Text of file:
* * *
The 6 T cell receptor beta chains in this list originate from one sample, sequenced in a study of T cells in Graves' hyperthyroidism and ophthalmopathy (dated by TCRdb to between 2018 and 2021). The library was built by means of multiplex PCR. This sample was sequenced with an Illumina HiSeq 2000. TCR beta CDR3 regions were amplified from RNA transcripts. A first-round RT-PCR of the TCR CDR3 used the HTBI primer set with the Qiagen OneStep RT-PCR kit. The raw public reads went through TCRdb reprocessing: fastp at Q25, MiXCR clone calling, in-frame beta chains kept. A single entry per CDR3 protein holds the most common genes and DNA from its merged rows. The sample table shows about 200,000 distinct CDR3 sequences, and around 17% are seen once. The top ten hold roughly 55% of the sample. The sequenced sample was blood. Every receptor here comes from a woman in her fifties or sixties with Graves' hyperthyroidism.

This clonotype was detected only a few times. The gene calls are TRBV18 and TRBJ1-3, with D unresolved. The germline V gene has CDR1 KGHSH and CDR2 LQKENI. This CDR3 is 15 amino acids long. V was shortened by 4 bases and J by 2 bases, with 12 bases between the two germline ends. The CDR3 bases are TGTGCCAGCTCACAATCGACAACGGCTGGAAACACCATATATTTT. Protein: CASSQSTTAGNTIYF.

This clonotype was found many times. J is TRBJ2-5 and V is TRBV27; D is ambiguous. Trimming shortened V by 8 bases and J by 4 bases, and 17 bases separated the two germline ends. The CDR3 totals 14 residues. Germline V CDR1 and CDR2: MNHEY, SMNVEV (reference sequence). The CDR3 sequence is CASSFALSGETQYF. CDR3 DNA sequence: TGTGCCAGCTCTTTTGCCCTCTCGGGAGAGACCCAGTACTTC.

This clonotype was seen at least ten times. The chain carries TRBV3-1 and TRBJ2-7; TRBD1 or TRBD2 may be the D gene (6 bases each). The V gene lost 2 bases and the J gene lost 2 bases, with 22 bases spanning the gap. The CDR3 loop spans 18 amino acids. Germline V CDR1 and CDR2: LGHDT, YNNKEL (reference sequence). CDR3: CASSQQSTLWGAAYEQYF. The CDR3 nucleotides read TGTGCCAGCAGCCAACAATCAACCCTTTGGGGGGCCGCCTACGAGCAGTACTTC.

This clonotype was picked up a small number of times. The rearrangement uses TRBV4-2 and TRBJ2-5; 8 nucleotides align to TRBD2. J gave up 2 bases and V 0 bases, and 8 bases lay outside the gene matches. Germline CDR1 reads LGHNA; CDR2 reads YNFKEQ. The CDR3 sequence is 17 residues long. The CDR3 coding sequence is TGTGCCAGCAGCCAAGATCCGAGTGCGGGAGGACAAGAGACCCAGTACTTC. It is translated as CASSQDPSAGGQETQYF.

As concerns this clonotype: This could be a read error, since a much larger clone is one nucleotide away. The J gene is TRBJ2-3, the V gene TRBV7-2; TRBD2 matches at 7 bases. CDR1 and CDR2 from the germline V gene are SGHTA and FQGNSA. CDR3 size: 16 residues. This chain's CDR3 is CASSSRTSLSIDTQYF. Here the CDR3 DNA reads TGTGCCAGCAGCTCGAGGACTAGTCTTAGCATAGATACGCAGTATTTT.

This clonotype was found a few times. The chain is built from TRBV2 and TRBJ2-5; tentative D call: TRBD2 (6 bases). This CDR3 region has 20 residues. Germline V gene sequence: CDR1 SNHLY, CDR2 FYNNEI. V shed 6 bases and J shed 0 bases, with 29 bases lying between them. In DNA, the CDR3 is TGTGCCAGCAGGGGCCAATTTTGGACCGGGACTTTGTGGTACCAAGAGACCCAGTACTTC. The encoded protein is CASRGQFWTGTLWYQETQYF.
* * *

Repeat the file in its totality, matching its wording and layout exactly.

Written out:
The 6 T cell receptor beta chains in this list originate from one sample, sequenced in a study of T cells in Graves' hyperthyroidism and ophthalmopathy (dated by TCRdb to between 2018 and 2021). The library was built by means of multiplex PCR. This sample was sequenced with an Illumina HiSeq 2000. TCR beta CDR3 regions were amplified from RNA transcripts. A first-round RT-PCR of the TCR CDR3 used the HTBI primer set with the Qiagen OneStep RT-PCR kit. The raw public reads went through TCRdb reprocessing: fastp at Q25, MiXCR clone calling, in-frame beta chains kept. A single entry per CDR3 protein holds the most common genes and DNA from its merged rows. The sample table shows about 200,000 distinct CDR3 sequences, and around 17% are seen once. The top ten hold roughly 55% of the sample. The sequenced sample was blood. Every receptor here comes from a woman in her fifties or sixties with Graves' hyperthyroidism.

This clonotype was detected only a few times. The gene calls are TRBV18 and TRBJ1-3, with D unresolved. The germline V gene has CDR1 KGHSH and CDR2 LQKENI. This CDR3 is 15 amino acids long. V was shortened by 4 bases and J by 2 bases, with 12 bases between the two germline ends. The CDR3 bases are TGTGCCAGCTCACAATCGACAACGGCTGGAAACACCATATATTTT. Protein: CASSQSTTAGNTIYF.

This clonotype was found many times. J is TRBJ2-5 and V is TRBV27; D is ambiguous. Trimming shortened V by 8 bases and J by 4 bases, and 17 bases separated the two germline ends. The CDR3 totals 14 residues. Germline V CDR1 and CDR2: MNHEY, SMNVEV (reference sequence). The CDR3 sequence is CASSFALSGETQYF. CDR3 DNA sequence: TGTGCCAGCTCTTTTGCCCTCTCGGGAGAGACCCAGTACTTC.

This clonotype was seen at least ten times. The chain carries TRBV3-1 and TRBJ2-7; TRBD1 or TRBD2 may be the D gene (6 bases each). The V gene lost 2 bases and the J gene lost 2 bases, with 22 bases spanning the gap. The CDR3 loop spans 18 amino acids. Germline V CDR1 and CDR2: LGHDT, YNNKEL (reference sequence). CDR3: CASSQQSTLWGAAYEQYF. The CDR3 nucleotides read TGTGCCAGCAGCCAACAATCAACCCTTTGGGGGGCCGCCTACGAGCAGTACTTC.

This clonotype was picked up a small number of times. The rearrangement uses TRBV4-2 and TRBJ2-5; 8 nucleotides align to TRBD2. J gave up 2 bases and V 0 bases, and 8 bases lay outside the gene matches. Germline CDR1 reads LGHNA; CDR2 reads YNFKEQ. The CDR3 sequence is 17 residues long. The CDR3 coding sequence is TGTGCCAGCAGCCAAGATCCGAGTGCGGGAGGACAAGAGACCCAGTACTTC. It is translated as CASSQDPSAGGQETQYF.

As concerns this clonotype: This could be a read error, since a much larger clone is one nucleotide away. The J gene is TRBJ2-3, the V gene TRBV7-2; TRBD2 matches at 7 bases. CDR1 and CDR2 from the germline V gene are SGHTA and FQGNSA. CDR3 size: 16 residues. This chain's CDR3 is CASSSRTSLSIDTQYF. Here the CDR3 DNA reads TGTGCCAGCAGCTCGAGGACTAGTCTTAGCATAGATACGCAGTATTTT.

This clonotype was found a few times. The chain is built from TRBV2 and TRBJ2-5; tentative D call: TRBD2 (6 bases). This CDR3 region has 20 residues. Germline V gene sequence: CDR1 SNHLY, CDR2 FYNNEI. V shed 6 bases and J shed 0 bases, with 29 bases lying between them. In DNA, the CDR3 is TGTGCCAGCAGGGGCCAATTTTGGACCGGGACTTTGTGGTACCAAGAGACCCAGTACTTC. The encoded protein is CASRGQFWTGTLWYQETQYF.